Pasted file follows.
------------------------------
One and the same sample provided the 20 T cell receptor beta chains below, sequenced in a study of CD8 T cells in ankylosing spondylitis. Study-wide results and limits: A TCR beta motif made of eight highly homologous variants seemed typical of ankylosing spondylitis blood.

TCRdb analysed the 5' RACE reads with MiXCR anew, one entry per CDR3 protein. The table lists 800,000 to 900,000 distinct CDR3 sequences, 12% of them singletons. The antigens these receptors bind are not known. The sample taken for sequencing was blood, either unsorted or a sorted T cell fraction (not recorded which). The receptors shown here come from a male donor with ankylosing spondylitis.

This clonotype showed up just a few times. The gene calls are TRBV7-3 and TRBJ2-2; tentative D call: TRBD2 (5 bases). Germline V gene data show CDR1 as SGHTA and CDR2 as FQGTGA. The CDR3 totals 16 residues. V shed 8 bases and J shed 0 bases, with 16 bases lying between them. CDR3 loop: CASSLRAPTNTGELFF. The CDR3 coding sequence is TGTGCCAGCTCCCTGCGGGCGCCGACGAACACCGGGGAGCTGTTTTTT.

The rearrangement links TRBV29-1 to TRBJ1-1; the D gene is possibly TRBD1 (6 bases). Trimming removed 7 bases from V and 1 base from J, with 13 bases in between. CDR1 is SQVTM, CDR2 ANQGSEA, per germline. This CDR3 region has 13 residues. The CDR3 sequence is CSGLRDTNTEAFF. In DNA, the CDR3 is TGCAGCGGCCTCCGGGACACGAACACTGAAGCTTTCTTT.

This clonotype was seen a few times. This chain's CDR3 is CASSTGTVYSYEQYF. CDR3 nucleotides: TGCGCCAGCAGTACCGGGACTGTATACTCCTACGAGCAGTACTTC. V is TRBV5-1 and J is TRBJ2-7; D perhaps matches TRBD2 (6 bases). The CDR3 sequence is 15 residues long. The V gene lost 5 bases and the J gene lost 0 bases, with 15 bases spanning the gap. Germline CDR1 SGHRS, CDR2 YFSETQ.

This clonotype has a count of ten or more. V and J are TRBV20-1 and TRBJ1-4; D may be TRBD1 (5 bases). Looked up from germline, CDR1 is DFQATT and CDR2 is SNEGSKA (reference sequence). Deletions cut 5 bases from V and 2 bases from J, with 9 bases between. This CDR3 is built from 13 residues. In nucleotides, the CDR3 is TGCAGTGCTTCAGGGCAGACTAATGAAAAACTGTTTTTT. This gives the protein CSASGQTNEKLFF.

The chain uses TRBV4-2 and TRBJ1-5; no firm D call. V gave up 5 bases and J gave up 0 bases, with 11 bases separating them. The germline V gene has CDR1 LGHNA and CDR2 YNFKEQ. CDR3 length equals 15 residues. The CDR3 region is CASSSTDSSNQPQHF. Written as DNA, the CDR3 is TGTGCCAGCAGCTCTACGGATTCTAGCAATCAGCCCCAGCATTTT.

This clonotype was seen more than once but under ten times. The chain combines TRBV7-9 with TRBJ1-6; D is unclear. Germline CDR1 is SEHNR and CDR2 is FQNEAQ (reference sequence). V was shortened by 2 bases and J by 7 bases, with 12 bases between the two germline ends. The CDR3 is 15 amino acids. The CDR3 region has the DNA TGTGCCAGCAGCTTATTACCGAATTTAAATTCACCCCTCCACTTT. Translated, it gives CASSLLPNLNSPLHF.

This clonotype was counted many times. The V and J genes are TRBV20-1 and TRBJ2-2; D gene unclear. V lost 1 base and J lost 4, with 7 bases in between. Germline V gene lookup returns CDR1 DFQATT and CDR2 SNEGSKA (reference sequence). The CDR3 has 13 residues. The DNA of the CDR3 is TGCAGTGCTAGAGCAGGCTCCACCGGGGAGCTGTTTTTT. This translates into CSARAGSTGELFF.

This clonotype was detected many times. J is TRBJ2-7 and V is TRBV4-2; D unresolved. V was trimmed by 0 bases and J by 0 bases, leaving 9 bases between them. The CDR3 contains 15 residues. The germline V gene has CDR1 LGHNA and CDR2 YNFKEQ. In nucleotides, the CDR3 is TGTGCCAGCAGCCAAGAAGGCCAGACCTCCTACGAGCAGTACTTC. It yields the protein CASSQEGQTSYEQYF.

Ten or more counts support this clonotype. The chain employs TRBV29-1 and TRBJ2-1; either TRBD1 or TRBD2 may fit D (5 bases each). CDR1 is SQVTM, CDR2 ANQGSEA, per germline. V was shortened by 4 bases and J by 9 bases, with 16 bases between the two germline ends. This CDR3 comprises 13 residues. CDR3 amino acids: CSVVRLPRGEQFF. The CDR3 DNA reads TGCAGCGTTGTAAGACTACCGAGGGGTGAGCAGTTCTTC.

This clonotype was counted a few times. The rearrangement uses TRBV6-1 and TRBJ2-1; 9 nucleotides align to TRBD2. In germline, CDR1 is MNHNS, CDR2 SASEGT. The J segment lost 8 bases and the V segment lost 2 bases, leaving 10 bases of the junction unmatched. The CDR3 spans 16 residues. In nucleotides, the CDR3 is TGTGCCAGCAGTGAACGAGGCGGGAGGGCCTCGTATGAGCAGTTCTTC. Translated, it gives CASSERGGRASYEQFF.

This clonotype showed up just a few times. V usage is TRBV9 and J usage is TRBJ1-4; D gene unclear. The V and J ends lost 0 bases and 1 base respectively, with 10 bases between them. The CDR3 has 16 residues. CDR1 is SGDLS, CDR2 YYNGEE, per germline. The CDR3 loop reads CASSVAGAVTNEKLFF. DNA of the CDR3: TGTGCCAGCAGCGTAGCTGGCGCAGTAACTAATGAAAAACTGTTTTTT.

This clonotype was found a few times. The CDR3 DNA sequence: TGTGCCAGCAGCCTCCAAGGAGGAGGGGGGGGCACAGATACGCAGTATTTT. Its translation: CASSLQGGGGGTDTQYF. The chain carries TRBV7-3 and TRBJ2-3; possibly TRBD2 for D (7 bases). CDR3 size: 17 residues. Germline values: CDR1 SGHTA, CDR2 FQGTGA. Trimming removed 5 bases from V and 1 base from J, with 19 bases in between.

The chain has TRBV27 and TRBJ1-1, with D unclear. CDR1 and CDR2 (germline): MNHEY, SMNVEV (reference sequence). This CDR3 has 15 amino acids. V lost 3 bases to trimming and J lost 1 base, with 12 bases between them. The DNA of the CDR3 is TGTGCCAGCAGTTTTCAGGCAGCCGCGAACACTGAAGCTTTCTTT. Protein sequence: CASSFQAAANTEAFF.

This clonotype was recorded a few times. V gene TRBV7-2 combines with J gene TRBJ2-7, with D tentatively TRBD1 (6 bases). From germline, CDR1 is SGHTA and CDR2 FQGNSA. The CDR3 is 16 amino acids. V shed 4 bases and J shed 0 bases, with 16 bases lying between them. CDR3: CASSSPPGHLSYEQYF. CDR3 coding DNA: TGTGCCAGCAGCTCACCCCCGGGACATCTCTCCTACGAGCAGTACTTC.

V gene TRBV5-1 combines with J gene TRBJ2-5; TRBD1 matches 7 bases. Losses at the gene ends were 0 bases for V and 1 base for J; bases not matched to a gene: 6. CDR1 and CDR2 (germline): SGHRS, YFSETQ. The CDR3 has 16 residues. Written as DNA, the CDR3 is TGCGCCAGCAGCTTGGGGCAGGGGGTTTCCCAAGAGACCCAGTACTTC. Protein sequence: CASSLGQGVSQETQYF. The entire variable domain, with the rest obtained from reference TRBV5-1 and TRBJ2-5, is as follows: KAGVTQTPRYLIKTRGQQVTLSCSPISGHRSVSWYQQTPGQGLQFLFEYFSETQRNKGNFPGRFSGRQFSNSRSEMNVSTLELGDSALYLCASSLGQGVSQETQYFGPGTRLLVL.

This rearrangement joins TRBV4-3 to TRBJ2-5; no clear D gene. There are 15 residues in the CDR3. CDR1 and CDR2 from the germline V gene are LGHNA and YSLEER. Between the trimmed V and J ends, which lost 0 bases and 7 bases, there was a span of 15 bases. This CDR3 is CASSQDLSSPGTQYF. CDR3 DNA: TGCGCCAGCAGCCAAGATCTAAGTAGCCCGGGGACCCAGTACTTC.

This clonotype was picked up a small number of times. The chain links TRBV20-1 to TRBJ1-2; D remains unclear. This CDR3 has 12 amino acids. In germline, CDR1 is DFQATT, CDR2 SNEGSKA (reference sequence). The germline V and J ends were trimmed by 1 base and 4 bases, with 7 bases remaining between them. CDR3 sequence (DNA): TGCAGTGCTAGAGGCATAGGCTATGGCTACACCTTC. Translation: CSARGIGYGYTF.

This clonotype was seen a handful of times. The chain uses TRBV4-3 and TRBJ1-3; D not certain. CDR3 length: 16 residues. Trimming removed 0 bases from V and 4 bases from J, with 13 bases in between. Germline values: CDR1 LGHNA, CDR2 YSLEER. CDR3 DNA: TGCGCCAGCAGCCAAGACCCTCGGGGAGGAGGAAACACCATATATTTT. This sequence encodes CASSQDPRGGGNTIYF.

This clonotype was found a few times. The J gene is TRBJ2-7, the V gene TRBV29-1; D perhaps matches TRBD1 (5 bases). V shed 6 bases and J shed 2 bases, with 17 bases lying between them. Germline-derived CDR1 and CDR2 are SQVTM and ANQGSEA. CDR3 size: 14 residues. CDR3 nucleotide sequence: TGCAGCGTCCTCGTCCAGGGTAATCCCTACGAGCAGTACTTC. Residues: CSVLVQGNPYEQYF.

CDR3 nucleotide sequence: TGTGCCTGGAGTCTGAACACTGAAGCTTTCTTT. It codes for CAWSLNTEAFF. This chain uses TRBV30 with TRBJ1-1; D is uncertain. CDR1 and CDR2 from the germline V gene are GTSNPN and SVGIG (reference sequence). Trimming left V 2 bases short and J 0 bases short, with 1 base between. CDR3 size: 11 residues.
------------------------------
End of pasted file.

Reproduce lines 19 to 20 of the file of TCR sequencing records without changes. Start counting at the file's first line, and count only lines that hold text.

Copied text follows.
This clonotype was picked up a small number of times. The chain links TRBV20-1 to TRBJ1-2; D remains unclear. This CDR3 has 12 amino acids. In germline, CDR1 is DFQATT, CDR2 SNEGSKA (reference sequence). The germline V and J ends were trimmed by 1 base and 4 bases, with 7 bases remaining between them. CDR3 sequence (DNA): TGCAGTGCTAGAGGCATAGGCTATGGCTACACCTTC. Translation: CSARGIGYGYTF.

This clonotype was seen a handful of times. The chain uses TRBV4-3 and TRBJ1-3; D not certain. CDR3 length: 16 residues. Trimming removed 0 bases from V and 4 bases from J, with 13 bases in between. Germline values: CDR1 LGHNA, CDR2 YSLEER. CDR3 DNA: TGCGCCAGCAGCCAAGACCCTCGGGGAGGAGGAAACACCATATATTTT. This sequence encodes CASSQDPRGGGNTIYF.